“provision of financial information to companies and investors, primarily stock

market listed companies, institutional investors and sovereign wealth funds.”

Applicant contends that “[w]hile some of the services connected with the cited

mark and the products associated with the present application all fit within the

broadly – and loosely – defined field of financial services, they are still very, very

different services.” Appeal Brief, 5 TTABVUE 10. To that end, Applicant argues that

the “description immediately identifies that Applicant’s services are being provided

to individual clients or small company clients …” id. at 10, while “registrant’s services

… are directed to stock market listed companies, institutional investors and

sovereign wealth funds. Their services are not investment services but are

information services.” Id. at 11.

Neither the application nor the registration limit the respective services to any

specific class of purchasers or travels of trade. To the contrary, Applicant’s

identification does not provide any information about its purchasers or channels of

trade, and while Registrant’s identification indicates that its services are provided

“primarily” to stock market listed companies, institutional investors and sovereign

wealth funds, the services are not limited to these investors/investments. As stated

above, “when determining the relationship between services, the question of

registrability of an applicant’s mark must be decided on the basis of the identification

of goods set forth in the application.” Stone Lion Capital Partners 110 USPQ2d at

Serial No. 87121417

1162. “This is so regardless of what the record may reveal as to the particular nature

of an applicant’s goods, the particular channels of trade or the class of purchasers to

which sales of the goods are directed.” Id.

Applicant’s services that are identified as “providing investors with financial

information” encompass the cited services identified as “provision of financial

information to companies and investors.” As such, Applicant’s services are in-part

identical to the services in the cited registration.4

Further, to the extent the services are legally identical, they are presumed to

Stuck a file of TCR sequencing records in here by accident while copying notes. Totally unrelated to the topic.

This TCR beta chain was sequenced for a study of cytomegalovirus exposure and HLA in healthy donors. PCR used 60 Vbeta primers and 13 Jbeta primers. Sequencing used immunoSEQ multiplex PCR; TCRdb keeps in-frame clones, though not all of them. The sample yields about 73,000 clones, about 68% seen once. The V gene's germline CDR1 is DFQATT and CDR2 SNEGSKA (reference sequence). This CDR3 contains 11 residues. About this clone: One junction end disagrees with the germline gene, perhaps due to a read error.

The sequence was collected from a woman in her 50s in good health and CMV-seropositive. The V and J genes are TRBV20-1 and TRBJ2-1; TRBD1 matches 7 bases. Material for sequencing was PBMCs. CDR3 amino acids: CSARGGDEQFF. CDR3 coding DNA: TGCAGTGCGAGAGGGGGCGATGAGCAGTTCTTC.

travel in the same channels of trade, and to be sold to the same class of purchasers.

See Stone Lion Capital Partners, 110 USPQ2d at 1159; In re Smith & Mehaffey, 31

USPQ2d 1531, 1532 (TTAB 1994). Thus, the services are in-part identical and

deemed to travel in the same channels of trade and sold to the same class of


Accordingly, the second and third du Pont factors favor a finding of likelihood of


B. Sophistication of customers.

Applicant argues that “the ordinary purchasers of both parties’ services are likely

to be ‘discriminating purchasers’ who exercise heightened care.” Appeal Brief, 5

4If we find there is a likelihood of confusion between Applicant’s mark and the cited
mark, the finding applies to all of the services in the application. Tuxedo Monopoly, Inc.
v. General Mills Fun Group, 648 F.2d 1335, 209 USPQ 986, 988 (CCPA 1981) (likelihood of
confusion must be found if there is likely to be confusion with respect to any item that comes
within the identification of goods in the application)

Serial No. 87121417

TTABVUE 15. However, the services identified in both the application and the cited

registration include “the provision of investors with financial information” and there

is no limitation regarding who the investors may be. As such, the Board must consider

all potential investors for the recited services, including
ordinary consumers seeking to invest in services with no
minimum investment requirement. Although the services
recited in the application also encompass sophisticated
investors, Board precedent requires the decision to be
based “on the least sophisticated potential purchasers.”
Gen. Mills, Inc. v. Fage Dairy Proc. Indus. S.A., 100
U.S.P.Q.2d 1584, 1600 (T.T.A.B. 2011), judgment set aside
on other grounds, 2014 WL 343267 (T.T.A.B. Jan. 22,
2014); cf. Ford Motor Co. v. Summit Motor Prods., Inc., 930
F.2d 277, 293 [18 USPQ2d 1417] (3d Cir. 1991) (stating, in